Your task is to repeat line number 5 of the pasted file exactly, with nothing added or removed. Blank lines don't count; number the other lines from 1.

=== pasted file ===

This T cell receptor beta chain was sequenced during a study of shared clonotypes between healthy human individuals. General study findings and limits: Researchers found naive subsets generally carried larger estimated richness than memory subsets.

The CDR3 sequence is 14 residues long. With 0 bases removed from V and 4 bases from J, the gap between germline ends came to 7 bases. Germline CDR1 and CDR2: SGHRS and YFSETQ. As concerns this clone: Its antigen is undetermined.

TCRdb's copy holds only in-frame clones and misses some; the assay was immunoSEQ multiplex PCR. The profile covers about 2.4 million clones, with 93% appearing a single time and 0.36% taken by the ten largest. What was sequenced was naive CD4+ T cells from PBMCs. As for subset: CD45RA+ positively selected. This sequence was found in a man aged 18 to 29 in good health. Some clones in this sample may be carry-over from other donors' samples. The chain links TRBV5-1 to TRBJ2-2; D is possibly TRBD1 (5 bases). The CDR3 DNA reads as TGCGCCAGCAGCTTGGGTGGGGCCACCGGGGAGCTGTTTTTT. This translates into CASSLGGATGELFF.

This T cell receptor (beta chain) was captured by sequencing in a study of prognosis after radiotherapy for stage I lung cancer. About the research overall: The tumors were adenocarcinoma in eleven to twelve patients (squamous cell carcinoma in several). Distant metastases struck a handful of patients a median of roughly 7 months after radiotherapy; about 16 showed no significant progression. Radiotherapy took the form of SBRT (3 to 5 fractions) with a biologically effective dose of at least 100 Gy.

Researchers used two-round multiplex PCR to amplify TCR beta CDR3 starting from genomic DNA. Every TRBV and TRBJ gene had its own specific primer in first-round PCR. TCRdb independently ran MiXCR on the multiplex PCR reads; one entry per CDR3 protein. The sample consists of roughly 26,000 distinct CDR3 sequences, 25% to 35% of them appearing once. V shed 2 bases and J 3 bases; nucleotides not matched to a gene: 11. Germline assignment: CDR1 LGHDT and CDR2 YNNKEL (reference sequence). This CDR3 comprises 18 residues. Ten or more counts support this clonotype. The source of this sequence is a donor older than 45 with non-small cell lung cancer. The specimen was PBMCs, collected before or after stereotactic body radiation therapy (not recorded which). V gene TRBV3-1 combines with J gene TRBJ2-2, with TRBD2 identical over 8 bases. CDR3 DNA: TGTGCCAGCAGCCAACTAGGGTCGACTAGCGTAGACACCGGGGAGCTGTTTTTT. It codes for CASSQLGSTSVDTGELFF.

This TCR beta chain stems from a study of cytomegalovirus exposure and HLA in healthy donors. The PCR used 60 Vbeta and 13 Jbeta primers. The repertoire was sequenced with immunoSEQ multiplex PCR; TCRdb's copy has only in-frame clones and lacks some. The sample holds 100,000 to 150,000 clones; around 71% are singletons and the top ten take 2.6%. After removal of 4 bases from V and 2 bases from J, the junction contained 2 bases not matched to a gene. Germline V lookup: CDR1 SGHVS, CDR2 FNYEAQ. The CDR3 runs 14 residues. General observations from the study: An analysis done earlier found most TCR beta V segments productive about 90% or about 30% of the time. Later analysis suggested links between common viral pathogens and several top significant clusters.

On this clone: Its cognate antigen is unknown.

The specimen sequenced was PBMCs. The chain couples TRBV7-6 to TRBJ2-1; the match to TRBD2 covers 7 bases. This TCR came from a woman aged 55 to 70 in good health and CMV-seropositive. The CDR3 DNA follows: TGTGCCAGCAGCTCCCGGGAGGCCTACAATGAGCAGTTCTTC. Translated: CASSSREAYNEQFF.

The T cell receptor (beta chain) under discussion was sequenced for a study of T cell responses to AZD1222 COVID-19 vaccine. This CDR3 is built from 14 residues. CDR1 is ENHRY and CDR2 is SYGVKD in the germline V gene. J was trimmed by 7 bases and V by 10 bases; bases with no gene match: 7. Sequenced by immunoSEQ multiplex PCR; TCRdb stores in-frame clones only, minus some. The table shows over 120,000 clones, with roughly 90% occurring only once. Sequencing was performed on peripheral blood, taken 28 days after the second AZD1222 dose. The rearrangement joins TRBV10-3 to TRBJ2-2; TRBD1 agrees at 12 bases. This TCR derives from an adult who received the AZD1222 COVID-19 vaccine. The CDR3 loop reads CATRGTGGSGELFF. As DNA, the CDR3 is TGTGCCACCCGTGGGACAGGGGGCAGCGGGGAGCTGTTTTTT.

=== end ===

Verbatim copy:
Researchers used two-round multiplex PCR to amplify TCR beta CDR3 starting from genomic DNA. Every TRBV and TRBJ gene had its own specific primer in first-round PCR. TCRdb independently ran MiXCR on the multiplex PCR reads; one entry per CDR3 protein. The sample consists of roughly 26,000 distinct CDR3 sequences, 25% to 35% of them appearing once. V shed 2 bases and J 3 bases; nucleotides not matched to a gene: 11. Germline assignment: CDR1 LGHDT and CDR2 YNNKEL (reference sequence). This CDR3 comprises 18 residues. Ten or more counts support this clonotype. The source of this sequence is a donor older than 45 with non-small cell lung cancer. The specimen was PBMCs, collected before or after stereotactic body radiation therapy (not recorded which). V gene TRBV3-1 combines with J gene TRBJ2-2, with TRBD2 identical over 8 bases. CDR3 DNA: TGTGCCAGCAGCCAACTAGGGTCGACTAGCGTAGACACCGGGGAGCTGTTTTTT. It codes for CASSQLGSTSVDTGELFF.